It’s the “best day ever” at Delta Road Preschool in Watsonia, in Melbourne’s north-east. Children have seen some eastern rosellas soaring through the native trees surrounding the kinder.
With binoculars in hand, the entire four-year-old group and teacher Shelli run into the playground, eager to catch a glimpse of these beautiful rainbow-coloured animals.
It doesn’t take you long to realise bird watching is one of the children’s favourite things to do at kindergarten. This year they’ve spotted a few eastern rosellas, plenty of magpies, galahs, rainbow lorikeets and a blue-faced honeyeater. They chart their successes by placing stickers on a specially made bird-watching board in the kinder room.
This group has only recently discovered the wonder of birds, but Shelli said birds have been a big part of the Delta Road curriculum for almost four years. The journey started when a colleague told her about eastern rosellas she’d seen nesting in the kindergarten building.
“The excitement exploded into this amazing world of birds that we are now immersed in at Delta Road,” Shelli said.
Since then, educators have used children’s curiosity to extend their research, exploration and problem-solving skills, all crucial learning outcomes of the Early Years Learning Framework (EYLF).
“This whole bird project has fostered a journey of investigation and intense inquiry. It's about seeing something in its real natural space,” Shelli said.
Through group discussions, speaking with community members, online research and reading bird books and guides, children have learnt about the different bird species, when they visit and how they nest.
These discussions have also led to learning about other topics, including dog names and breeds, the weather, trees and how human children leave home when they grow up, just like magpies’ offspring.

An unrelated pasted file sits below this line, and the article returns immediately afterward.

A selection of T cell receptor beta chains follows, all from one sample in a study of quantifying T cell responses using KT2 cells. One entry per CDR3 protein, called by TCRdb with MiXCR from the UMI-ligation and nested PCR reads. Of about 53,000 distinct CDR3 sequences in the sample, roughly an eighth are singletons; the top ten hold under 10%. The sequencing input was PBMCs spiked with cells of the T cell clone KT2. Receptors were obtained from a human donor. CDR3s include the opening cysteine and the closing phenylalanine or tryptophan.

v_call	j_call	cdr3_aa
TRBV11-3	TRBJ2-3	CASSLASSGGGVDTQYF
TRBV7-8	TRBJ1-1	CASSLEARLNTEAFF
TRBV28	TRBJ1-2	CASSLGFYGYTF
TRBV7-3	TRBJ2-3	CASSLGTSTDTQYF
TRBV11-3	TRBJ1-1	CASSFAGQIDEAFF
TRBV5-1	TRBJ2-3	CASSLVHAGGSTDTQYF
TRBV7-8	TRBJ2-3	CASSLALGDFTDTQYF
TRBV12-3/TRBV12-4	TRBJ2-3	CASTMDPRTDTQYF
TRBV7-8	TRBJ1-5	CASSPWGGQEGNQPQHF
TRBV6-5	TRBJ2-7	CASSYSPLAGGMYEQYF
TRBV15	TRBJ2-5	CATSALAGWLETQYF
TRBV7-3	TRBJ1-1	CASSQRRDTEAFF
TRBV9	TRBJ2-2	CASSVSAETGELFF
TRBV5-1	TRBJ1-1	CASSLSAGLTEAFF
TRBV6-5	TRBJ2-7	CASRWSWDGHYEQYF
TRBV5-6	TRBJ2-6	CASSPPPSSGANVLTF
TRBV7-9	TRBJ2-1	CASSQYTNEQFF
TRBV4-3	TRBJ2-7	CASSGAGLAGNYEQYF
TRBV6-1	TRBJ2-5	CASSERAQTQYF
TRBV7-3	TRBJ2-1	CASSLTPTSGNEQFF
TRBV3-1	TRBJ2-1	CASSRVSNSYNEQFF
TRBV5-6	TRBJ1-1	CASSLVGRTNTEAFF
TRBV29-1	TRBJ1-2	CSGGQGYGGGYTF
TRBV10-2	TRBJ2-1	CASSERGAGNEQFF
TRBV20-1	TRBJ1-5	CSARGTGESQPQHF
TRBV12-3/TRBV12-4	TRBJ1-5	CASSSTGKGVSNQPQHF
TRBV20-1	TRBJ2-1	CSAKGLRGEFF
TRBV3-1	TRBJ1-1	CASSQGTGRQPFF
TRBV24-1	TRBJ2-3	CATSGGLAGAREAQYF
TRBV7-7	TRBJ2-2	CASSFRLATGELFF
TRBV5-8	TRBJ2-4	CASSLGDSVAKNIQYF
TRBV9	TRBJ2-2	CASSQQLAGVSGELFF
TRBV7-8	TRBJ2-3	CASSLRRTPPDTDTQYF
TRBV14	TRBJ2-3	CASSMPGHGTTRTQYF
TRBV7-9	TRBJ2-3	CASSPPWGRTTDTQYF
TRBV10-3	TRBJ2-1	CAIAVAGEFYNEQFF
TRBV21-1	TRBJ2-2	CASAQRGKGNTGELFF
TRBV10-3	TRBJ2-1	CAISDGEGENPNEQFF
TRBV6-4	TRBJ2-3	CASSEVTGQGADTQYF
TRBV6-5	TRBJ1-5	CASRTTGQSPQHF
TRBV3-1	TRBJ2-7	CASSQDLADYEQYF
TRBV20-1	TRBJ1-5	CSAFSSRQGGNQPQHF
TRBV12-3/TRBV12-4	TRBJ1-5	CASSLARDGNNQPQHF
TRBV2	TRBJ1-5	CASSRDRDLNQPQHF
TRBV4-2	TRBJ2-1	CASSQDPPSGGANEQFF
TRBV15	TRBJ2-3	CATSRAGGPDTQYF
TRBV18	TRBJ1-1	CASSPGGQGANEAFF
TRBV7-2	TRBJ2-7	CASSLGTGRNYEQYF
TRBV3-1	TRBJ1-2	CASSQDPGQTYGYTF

Shelli said the bird project has also been a fantastic way to promote children’s creativity, which is connected to all five learning outcomes in the EYLF.
“This was highlighted when one of the trees the birds used to perch on near the kindergarten got cut down. The children were really sad by the tree being cut down, and … they were expressing their thoughts through their artwork,” she said.
Another example is the striking bird murals painted on the outside of the kindergarten building. The murals, funded by a community grant and painted by a local artist, feature many of the bird species the children have seen at kindergarten.
“The council and the artist came and had meetings with the children about what to paint on the murals,” Shelli said.
“The conversations with the children were amazing, about the birds, clouds and rainbows that you can now see in the murals.”
And where to next for Delta Road’s bird learning journey?
“We’ve started to document what birds we see at each time of the year,” Shelli said.
“So I’m hoping over time we’ll get a calendar with the birds we normally see at different times. We are in the process of purchasing a bird bath to encourage more birdlife into our garden.”